Category: Issues

Partner or Child?

When I wrote my book: Profit Sharing: The Chapman Guide to Making Money an Asset to Your Marriage, I discovered that one of the most common problems is that couples do not feel like partners. Often, the husband so controls the money that the wife feels like a child on an allowance. Or, the wife will control the money and the husband feels ‘left out’. Obviously, someone must balance the checkbook, and keep the bills paid, but this does not mean that they control the money. We are a team, and must work together. The Bible says, “Two are better than one.” That is certainly true in money management. If you keep the books, you might ask your spouse: “Do you feel like a partner, or a child?” Take their answer seriously, and make adjustments as needed.

Q&A: Betrayal and Pain in Past

Q: “Do love languages work on someone who equates “love” with betrayal and pain? The woman I love is afraid of loving and being loved because of two failed marriages? “

Gary Chapman: Anyone who has come through two failed marriages is going to come to a new relationship with a lot of hurt, pain, and likely lack of trust in the person she is now dating. What she needs, in my opinion, is some individual counseling where she works through some of the pain and hurt from her past before she gets involved in another relationship. To simply go from one relationship to another—carrying with us the baggage of the past—sets us up for failure in the new relationship. I would suggest that you highly encourage her to get some help working through these issues before you go very far in your relationship.

Working Together on Finances

When I wrote my book: Profit Sharing: The Chapman Guide to Making Money an Asset to Your Marriage, I discovered that one of the most common problems is that couples do not feel like partners. Often, the husband so controls the money that the wife feels like a child on an allowance. Or, the wife will control the money and the husband feels ‘left out’. Obviously, someone must balance the checkbook, and keep the bills paid, but this does not mean that they control the money. We are a team, and must work together. The Bible says, “Two are better than one.” That is certainly true in money management. If you keep the books, you might ask your spouse: “Do you feel like a partner, or a child?” Take their answer seriously, and make adjustments as needed.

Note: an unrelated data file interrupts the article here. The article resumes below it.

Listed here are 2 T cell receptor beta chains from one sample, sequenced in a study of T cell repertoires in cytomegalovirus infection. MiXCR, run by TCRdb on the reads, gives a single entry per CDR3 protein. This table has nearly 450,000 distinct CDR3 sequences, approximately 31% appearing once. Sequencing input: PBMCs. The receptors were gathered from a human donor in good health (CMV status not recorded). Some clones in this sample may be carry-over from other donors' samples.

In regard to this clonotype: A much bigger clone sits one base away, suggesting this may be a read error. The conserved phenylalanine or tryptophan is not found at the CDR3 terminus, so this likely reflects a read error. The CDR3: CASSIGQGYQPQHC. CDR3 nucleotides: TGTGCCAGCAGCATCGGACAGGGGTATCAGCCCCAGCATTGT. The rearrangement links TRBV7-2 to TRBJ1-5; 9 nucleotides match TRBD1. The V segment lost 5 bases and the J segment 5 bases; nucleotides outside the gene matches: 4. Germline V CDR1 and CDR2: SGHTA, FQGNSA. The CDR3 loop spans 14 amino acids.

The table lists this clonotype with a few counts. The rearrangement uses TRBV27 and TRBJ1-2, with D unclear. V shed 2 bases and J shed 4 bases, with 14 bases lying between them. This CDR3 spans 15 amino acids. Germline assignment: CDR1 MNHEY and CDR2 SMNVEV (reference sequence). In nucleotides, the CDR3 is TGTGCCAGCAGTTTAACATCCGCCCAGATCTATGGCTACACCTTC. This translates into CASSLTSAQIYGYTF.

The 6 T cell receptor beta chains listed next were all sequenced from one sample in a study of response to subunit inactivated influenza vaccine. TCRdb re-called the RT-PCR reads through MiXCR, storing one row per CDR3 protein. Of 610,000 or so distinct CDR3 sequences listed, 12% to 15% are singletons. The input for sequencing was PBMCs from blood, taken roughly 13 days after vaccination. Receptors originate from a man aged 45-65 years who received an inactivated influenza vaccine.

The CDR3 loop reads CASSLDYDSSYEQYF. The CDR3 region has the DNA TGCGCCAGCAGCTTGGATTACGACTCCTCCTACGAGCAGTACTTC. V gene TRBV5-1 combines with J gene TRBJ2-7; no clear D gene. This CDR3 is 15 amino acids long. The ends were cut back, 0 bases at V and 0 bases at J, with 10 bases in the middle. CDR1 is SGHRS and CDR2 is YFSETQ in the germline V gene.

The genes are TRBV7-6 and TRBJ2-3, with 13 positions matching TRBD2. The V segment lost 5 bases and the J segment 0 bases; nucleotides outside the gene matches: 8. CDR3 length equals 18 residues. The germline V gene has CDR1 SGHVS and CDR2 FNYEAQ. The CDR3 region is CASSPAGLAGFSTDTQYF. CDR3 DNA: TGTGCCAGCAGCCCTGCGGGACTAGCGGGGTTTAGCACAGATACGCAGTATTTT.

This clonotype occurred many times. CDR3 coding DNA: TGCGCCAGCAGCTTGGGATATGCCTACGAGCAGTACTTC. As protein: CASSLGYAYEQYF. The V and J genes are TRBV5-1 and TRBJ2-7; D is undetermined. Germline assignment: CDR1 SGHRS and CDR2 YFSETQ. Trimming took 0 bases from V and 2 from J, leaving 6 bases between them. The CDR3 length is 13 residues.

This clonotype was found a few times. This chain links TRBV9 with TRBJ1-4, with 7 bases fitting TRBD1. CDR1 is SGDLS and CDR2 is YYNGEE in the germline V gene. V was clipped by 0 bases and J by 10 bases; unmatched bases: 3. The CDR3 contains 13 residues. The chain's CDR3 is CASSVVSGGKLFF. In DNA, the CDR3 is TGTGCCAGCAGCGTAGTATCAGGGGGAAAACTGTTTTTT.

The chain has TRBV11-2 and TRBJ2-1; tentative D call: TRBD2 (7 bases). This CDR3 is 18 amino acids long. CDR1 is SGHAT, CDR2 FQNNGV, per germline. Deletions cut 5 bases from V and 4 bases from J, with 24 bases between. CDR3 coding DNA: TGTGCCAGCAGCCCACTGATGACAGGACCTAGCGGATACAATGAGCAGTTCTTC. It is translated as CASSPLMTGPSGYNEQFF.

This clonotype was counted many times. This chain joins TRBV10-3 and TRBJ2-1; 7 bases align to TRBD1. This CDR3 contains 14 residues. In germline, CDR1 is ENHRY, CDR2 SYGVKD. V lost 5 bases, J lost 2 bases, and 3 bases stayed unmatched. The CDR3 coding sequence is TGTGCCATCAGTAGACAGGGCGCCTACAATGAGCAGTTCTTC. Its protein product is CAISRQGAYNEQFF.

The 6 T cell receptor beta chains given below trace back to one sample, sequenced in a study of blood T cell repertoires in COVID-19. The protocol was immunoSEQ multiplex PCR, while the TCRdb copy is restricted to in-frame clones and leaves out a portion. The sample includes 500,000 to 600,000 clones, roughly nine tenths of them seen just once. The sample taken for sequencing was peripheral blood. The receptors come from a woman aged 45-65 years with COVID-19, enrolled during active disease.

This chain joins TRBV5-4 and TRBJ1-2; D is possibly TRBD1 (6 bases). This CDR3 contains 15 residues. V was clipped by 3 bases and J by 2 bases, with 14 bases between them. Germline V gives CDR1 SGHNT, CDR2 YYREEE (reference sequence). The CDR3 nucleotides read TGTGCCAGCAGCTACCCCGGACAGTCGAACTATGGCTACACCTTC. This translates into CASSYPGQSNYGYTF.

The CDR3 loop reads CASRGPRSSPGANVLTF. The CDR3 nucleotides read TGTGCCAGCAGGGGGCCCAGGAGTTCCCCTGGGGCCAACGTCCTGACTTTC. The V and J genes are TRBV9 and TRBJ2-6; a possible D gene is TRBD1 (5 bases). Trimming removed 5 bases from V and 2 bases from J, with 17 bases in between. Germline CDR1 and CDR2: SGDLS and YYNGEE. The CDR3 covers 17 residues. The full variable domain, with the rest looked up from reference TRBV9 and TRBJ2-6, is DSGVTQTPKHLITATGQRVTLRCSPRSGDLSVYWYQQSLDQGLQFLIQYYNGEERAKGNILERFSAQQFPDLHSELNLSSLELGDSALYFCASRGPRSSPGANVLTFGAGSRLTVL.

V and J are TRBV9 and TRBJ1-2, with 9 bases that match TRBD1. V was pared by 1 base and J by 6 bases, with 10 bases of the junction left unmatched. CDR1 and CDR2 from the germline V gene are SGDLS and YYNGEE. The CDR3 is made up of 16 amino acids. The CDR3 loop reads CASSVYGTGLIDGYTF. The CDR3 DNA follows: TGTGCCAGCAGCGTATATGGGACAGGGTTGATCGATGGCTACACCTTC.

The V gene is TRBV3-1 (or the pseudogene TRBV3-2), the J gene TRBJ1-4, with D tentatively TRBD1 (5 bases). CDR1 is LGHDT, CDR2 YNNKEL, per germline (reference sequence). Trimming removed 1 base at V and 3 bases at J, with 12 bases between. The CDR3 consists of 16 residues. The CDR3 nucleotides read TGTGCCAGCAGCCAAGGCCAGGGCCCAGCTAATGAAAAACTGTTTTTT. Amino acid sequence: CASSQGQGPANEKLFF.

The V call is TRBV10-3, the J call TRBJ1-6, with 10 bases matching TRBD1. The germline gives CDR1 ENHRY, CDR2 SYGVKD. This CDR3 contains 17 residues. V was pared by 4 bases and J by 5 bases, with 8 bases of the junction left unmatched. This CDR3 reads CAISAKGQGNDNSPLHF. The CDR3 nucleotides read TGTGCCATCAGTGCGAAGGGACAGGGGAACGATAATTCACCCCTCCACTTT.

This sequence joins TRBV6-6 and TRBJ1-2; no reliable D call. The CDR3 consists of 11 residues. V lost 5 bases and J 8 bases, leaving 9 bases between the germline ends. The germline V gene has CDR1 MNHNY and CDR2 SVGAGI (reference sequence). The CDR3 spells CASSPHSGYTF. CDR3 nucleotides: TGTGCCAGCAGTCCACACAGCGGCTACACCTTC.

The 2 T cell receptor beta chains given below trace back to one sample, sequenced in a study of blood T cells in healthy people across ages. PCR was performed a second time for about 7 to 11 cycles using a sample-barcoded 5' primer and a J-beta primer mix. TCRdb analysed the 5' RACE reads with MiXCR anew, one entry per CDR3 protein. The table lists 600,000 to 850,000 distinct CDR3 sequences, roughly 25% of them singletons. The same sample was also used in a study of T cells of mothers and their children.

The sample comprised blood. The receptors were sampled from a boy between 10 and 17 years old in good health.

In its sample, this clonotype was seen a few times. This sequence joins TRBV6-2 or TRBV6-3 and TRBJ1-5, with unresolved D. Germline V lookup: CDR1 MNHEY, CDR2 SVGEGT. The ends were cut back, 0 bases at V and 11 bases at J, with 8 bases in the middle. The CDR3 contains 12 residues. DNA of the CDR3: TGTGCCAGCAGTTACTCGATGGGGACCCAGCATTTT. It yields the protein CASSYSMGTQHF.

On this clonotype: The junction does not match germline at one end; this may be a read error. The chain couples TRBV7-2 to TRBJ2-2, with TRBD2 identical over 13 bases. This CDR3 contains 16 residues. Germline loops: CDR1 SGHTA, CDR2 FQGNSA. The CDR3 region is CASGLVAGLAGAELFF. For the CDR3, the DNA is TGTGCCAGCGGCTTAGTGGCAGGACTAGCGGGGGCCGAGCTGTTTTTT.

Q&A: Sexual Boundaries in Dating

Q:  Gary, my boyfriend and I have been intimate together and I feel guilty about it. I am always the one who is re-setting the boundaries and don’t feel like he is being a leader in this area. Can you help?

Gary Chapman: What you are observing is good—that is, you are recognizing a lack of leadership on his part in this part of the relationship. Maybe he doesn’t feel as strongly as you do about this, but that also should give you a clue as to where he might be in his thinking and his commitment to Biblical standards. You are observing the kind of things that need to be observed. You can’t make him be a leader in this area. You want a young man that who is strongly committed to Biblical principles and who is also applying them in a practical way to the sexual part of the relationship. If he can’t want to get on board with you in this area, you may want to consider this a red flag and possibly a deal breaker.

Wasted Energy

When is the last time you and your spouse had an argument about money? Was it the ‘same old issue’? My contention is that couples who continue to argue about the same thing over and over again need help. That is what motivated me to write my book:  Profit Sharing: The Chapman Guide to Making Money an Asset to Your Marriage.

When you argue, you are wasting energy. You don’t have a problem that other couples have not had. Perhaps you could find an older couple whom you respect. Share your struggle with them and ask for advice. If they don’t have an answer, they can likely point you to someone who does. Make money an asset to your marriage, not a battleground.

Q&A: My Wife is not a Talker

Q: “My wife is not a talker, but I really want to open up to her.  She just doesn’t seem there most of the time.  How can I change this?”